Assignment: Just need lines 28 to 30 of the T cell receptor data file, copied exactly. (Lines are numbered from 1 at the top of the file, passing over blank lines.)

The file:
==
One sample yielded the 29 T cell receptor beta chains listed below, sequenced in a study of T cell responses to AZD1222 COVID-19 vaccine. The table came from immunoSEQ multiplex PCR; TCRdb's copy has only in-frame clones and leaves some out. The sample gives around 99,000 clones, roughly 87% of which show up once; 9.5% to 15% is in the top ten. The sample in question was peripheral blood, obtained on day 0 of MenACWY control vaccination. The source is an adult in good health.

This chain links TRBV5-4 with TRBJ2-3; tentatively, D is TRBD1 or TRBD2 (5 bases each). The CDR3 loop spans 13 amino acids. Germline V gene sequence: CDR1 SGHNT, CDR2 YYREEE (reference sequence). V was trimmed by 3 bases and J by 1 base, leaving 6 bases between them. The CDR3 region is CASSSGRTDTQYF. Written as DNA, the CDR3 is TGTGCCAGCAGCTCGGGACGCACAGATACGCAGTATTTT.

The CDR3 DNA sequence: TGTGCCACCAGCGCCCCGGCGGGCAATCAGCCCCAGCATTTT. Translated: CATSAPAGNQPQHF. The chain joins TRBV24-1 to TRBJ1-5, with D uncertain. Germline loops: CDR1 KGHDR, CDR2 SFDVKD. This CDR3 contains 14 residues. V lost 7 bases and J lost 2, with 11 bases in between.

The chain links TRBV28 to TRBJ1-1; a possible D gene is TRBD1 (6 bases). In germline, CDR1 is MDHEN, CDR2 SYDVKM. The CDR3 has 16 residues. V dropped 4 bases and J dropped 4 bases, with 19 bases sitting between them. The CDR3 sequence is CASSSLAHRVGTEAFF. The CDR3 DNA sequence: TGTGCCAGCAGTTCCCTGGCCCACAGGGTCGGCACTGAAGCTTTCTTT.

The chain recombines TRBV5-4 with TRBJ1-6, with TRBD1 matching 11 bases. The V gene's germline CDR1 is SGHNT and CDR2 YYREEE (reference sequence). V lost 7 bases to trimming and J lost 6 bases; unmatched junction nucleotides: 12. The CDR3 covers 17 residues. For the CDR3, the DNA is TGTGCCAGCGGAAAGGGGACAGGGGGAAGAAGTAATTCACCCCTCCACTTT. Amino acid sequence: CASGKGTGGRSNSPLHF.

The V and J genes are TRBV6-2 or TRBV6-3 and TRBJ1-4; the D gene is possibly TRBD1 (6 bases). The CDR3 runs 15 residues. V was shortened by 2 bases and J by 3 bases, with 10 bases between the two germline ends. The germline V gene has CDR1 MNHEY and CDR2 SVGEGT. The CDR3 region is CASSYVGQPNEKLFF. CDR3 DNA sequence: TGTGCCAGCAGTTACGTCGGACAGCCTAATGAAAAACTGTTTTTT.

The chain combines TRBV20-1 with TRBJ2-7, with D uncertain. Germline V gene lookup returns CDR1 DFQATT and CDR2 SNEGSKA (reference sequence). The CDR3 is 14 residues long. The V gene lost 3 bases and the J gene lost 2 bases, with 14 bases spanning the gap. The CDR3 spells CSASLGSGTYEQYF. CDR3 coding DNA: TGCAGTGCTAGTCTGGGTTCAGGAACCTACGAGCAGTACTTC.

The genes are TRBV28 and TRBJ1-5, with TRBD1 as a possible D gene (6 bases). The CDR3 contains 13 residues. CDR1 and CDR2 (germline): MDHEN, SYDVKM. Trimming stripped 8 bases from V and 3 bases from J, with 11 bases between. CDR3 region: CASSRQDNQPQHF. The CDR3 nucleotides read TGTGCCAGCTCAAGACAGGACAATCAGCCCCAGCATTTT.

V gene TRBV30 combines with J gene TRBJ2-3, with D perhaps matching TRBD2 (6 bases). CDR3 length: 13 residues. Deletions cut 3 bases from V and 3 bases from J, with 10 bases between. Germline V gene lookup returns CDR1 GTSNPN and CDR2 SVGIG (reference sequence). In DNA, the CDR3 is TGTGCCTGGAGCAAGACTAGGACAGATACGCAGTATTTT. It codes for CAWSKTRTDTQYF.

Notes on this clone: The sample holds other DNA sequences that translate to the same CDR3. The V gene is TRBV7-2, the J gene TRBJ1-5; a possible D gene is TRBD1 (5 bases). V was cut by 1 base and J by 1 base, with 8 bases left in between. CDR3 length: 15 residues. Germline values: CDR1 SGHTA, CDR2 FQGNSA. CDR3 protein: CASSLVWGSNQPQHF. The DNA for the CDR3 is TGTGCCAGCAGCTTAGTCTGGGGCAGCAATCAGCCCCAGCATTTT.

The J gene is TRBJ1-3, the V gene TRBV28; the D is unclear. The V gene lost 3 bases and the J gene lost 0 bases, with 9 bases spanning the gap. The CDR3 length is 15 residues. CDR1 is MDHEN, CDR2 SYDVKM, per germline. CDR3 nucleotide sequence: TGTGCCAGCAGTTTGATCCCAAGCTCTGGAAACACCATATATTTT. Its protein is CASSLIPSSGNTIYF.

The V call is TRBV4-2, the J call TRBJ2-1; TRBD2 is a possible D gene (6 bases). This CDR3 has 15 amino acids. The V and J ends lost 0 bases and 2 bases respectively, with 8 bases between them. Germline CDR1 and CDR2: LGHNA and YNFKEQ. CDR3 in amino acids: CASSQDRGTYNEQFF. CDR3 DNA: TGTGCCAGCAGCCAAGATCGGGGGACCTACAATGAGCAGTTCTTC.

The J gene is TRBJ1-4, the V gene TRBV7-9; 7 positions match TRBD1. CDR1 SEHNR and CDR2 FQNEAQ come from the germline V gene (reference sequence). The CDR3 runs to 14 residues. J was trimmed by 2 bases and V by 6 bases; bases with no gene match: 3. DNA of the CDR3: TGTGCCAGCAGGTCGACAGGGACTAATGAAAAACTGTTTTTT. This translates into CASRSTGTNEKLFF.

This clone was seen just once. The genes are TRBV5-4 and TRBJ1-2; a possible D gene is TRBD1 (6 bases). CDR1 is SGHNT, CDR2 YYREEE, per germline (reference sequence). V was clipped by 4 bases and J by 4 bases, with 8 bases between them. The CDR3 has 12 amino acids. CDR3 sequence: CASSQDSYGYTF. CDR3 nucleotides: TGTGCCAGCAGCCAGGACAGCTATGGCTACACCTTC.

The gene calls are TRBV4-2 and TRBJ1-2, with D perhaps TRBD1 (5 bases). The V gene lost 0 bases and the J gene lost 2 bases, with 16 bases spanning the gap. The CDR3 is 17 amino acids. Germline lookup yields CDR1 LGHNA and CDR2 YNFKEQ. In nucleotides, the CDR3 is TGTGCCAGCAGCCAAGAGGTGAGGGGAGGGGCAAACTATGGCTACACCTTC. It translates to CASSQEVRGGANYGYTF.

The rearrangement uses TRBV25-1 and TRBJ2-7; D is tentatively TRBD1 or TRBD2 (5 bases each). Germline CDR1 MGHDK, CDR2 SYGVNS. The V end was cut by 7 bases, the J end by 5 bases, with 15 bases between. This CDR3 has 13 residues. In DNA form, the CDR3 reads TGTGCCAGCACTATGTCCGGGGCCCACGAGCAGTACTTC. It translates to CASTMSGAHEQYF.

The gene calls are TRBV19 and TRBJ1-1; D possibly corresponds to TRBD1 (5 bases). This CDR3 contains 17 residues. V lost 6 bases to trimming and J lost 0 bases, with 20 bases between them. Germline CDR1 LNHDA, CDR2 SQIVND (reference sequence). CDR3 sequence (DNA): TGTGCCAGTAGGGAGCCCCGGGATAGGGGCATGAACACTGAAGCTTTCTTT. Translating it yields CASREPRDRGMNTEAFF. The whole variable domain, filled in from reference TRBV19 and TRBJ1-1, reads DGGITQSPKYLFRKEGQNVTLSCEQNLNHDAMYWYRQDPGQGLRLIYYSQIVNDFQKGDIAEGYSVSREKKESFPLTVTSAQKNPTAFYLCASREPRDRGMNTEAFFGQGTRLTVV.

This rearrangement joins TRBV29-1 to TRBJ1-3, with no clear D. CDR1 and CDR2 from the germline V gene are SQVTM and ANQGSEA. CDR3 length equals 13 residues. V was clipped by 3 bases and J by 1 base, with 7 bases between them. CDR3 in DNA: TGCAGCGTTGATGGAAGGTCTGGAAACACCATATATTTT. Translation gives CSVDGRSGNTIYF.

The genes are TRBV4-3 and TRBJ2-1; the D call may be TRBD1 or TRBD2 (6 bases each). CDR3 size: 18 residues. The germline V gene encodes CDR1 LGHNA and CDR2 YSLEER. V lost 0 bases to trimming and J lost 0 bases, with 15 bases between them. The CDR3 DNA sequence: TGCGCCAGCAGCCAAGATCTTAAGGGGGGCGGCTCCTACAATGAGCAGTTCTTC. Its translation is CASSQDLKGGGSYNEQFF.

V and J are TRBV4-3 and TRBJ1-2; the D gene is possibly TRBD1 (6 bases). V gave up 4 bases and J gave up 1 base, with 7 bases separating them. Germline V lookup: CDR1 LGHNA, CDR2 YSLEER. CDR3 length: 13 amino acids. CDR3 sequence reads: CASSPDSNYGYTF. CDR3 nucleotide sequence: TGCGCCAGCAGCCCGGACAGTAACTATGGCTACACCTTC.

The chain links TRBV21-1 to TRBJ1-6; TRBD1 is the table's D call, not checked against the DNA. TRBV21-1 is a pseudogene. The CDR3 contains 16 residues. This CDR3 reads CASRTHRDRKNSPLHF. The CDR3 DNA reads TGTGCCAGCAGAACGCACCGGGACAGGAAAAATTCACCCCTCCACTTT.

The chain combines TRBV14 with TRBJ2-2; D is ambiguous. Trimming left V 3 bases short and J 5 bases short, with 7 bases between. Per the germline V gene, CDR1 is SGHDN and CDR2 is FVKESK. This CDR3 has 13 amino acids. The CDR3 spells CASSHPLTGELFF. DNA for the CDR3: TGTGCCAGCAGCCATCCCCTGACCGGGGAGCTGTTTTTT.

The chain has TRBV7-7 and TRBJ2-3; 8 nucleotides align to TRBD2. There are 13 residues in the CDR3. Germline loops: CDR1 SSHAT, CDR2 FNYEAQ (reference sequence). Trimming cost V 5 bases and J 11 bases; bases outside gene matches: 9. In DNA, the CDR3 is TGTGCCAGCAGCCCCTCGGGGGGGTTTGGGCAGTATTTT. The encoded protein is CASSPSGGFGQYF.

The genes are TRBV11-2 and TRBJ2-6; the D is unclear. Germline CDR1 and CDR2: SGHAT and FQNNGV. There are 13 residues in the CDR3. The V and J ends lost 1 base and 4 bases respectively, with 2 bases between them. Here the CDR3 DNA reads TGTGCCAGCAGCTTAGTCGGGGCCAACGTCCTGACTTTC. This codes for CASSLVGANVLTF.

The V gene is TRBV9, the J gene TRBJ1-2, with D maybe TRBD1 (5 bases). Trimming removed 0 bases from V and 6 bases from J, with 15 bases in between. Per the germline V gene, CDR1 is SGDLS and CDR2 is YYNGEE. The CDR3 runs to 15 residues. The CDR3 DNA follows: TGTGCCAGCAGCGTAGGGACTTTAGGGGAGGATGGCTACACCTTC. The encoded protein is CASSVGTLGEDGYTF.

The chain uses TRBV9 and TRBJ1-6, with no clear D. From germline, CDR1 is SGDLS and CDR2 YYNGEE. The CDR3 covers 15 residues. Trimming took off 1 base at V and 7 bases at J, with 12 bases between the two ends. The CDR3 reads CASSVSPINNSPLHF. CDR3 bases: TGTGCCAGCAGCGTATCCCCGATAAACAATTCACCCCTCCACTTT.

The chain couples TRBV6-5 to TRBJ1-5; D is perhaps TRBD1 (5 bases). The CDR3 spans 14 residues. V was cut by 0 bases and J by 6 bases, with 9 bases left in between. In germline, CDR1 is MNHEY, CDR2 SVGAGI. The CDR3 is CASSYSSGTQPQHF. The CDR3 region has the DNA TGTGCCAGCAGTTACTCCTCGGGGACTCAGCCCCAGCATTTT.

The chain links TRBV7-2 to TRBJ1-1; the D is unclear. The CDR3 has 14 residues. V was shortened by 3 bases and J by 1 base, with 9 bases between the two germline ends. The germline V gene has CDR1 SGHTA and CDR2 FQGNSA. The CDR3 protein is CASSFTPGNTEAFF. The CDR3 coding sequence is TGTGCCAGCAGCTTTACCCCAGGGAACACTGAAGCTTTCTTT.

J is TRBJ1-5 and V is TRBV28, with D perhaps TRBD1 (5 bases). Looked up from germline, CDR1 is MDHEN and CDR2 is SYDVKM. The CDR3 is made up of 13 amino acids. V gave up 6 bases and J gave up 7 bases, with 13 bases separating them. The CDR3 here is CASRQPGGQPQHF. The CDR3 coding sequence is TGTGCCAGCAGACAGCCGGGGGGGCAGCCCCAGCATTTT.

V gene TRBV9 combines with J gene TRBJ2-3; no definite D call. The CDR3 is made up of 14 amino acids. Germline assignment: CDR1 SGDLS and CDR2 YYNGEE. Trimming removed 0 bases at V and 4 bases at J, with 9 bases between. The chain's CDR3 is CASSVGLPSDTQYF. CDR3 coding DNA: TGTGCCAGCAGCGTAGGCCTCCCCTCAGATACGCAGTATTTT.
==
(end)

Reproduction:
The chain links TRBV7-2 to TRBJ1-1; the D is unclear. The CDR3 has 14 residues. V was shortened by 3 bases and J by 1 base, with 9 bases between the two germline ends. The germline V gene has CDR1 SGHTA and CDR2 FQGNSA. The CDR3 protein is CASSFTPGNTEAFF. The CDR3 coding sequence is TGTGCCAGCAGCTTTACCCCAGGGAACACTGAAGCTTTCTTT.

J is TRBJ1-5 and V is TRBV28, with D perhaps TRBD1 (5 bases). Looked up from germline, CDR1 is MDHEN and CDR2 is SYDVKM. The CDR3 is made up of 13 amino acids. V gave up 6 bases and J gave up 7 bases, with 13 bases separating them. The CDR3 here is CASRQPGGQPQHF. The CDR3 coding sequence is TGTGCCAGCAGACAGCCGGGGGGGCAGCCCCAGCATTTT.

V gene TRBV9 combines with J gene TRBJ2-3; no definite D call. The CDR3 is made up of 14 amino acids. Germline assignment: CDR1 SGDLS and CDR2 YYNGEE. Trimming removed 0 bases at V and 4 bases at J, with 9 bases between. The chain's CDR3 is CASSVGLPSDTQYF. CDR3 coding DNA: TGTGCCAGCAGCGTAGGCCTCCCCTCAGATACGCAGTATTTT.